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Nerdist Special Reports

The Dowdle Brothers’ Top 10 Horror Movies

Ready to have the skeleton scared out of your body this Friday in As Above/ So Below? Everything we’ve seen from the Universal and Legendary’s Parisian Catacombs thriller makes it look scarier and scarier. Couple that with the fact that they actually shot it in the actual Catacombs beneath the streets of Paris alongside six million dead bodies and you have a recipe for cowering in your seat. To celebrate our impending adrenaline spikes, we caught up with the film’s directors, John Erick and Drew Dowdle, and had them scare up a list of their top 10 favorite horror films. We’ve rounded up numbers ten through six below, but if you want to see numbers five through one, you’ll have to watch the video above.

10) Silence of the Lambs


John Erick Dowdle: Yeah, so, you know, Silence of the Lambs, I mean, it’s one of the greatest character studies especially of serial killers and and yet [Jonathan] Demme did such a great job of bringing the surreal. Like you see the – the cell he’s in. It’s all so weird. They really – it’s a very creatively shot and designed movie and yet it all feels really natural somehow.

Drew Dowdle: The investigative element too is just so well crafted. It’s just one of those really razor sharp investigations.

9) Jaws


JED: Jaws is the most shocking rated-PG movie in the world. It’s so scary. You know, it was such a great step in horror cinema in the idea of not seeing whats scary. When you actually see Jaws, I mean, it just looks ridiculous, but under the water it’s so upsetting to know there’s something around that you can’t see where it is. You almost just have to wait to feel its effects.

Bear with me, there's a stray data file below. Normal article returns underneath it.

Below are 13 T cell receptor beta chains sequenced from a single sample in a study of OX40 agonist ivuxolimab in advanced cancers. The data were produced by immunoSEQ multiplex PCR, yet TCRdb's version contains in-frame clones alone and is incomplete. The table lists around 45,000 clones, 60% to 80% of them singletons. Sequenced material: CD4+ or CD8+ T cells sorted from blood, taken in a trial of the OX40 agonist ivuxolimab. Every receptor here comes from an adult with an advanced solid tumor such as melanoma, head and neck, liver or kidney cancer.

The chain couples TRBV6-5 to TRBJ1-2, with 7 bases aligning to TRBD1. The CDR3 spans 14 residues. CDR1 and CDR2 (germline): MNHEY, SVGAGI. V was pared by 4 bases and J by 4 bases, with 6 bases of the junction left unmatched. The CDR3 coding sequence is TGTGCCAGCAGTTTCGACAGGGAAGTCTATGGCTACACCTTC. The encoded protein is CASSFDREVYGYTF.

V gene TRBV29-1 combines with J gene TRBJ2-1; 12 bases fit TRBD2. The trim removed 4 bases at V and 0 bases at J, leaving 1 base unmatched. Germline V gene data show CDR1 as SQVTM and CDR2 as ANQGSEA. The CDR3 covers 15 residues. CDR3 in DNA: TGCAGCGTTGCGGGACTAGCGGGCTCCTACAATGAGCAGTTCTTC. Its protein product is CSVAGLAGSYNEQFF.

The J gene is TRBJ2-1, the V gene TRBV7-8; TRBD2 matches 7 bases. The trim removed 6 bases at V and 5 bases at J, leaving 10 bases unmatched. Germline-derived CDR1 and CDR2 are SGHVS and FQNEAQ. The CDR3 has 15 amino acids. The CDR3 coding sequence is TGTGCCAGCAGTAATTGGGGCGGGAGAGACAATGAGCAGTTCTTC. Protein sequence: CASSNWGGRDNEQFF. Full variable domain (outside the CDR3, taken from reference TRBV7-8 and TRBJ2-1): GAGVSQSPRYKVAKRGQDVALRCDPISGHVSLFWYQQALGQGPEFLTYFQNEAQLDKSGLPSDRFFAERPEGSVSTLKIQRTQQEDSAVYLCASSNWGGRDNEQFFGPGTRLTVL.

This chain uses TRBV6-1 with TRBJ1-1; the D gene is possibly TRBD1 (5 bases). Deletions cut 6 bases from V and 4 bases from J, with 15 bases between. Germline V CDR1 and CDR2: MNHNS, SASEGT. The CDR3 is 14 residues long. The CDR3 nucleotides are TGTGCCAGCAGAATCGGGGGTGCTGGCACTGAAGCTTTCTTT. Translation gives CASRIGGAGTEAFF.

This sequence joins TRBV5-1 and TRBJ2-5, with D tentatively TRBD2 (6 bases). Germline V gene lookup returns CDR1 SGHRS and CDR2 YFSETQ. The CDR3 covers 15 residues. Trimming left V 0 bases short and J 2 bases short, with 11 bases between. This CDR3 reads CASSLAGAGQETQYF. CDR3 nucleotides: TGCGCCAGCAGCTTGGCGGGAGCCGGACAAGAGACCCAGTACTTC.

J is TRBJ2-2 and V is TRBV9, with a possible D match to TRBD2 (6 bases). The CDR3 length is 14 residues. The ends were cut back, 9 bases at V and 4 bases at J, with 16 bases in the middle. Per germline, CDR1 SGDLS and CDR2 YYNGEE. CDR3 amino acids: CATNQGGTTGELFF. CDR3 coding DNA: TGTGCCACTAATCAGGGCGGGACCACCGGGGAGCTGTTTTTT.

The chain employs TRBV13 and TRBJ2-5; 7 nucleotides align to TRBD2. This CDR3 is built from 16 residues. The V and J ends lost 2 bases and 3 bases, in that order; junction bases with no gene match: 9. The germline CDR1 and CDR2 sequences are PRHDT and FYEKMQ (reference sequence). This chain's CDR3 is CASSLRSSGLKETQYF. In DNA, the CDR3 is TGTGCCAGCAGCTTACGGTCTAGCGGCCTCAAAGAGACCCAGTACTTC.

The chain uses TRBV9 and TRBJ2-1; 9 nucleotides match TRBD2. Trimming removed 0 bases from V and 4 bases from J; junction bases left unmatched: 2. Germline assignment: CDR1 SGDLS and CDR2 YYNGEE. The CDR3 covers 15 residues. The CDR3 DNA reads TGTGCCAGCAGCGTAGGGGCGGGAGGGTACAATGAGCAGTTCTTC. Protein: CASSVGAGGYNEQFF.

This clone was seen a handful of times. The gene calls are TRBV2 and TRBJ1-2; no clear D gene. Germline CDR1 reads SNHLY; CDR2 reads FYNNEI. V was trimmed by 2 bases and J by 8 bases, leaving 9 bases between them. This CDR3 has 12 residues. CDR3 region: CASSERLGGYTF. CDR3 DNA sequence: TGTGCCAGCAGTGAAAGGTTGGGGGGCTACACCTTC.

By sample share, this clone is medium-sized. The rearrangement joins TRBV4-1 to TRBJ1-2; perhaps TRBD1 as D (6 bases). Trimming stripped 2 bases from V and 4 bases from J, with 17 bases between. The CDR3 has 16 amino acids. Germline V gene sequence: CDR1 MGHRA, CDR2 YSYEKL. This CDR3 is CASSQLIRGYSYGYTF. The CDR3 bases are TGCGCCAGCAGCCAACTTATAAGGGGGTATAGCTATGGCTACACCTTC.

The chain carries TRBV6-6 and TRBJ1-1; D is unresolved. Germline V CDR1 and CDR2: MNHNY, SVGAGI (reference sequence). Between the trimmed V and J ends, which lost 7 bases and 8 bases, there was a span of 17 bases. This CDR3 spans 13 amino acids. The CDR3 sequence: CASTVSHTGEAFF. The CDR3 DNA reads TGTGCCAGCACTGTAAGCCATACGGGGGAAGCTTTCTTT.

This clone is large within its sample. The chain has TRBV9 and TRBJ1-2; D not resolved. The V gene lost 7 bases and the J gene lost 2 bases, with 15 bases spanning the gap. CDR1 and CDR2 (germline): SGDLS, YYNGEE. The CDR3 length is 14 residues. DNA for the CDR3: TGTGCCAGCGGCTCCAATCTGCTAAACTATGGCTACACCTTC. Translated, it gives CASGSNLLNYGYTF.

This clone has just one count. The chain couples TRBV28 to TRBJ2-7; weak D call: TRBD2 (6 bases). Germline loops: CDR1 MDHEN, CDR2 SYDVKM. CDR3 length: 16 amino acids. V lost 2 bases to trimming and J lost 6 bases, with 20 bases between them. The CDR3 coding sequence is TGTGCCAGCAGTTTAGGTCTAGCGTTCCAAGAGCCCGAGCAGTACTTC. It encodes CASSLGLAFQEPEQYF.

DD: Yeah, what not to see. And Jaws, I have to say, is probably the most affecting. I mean, more people have been affected by the movie Jaws than any other film, any other horror film ever made, I would imagine. Everyone who’s seen Jaws has had trouble swimming in the ocean, trouble swimming in swimming pools. I mean it really ruined the water for so many millions of people.

8) Psycho


JED: Psycho is one of those movies I remember we saw pretty young, and I remember seeing that with my mom. That was her scariest movie growing up, and so it was almost a Dowdle coming of age moment when you’d sit down with mom and finally watch Psycho.

And there’s something in that the twist at the end, if you don’t know its coming, its so bizarre and upsetting and especially in my ten year old mind like, “WHAT, he’s, you know – what the hell has just happened?!” It really packs a punch man, it’s really great.

DD: We’re huge Hitchcock fans and he’s made so many great suspense films, and this is one that was true horror to its core. Like John said, that reveal at the end, when you’re a kid and you see that, it breaks your brain and it’s such a lasting impression. And the shower scene is the shower scene, but that reveal is just so powerful.

JED: And killing the lead like ten minutes into the movie – it was such a ballsy movie, and Bernard Herman’s score is just so weird and cool. I mean its really a masterful

DD: Really an innovative film, to say the least.

7) Rosemary’s Baby


JED: And then we have Rosemary’s Baby. Again there’s a question of identity and a question of just trying to figure out what’s going on in her surroundings. And Ruth Gordon ,who you know from Harold and Maud, one of my favorite non-horror films, to see Ruth Gordon be so evil is really delightful.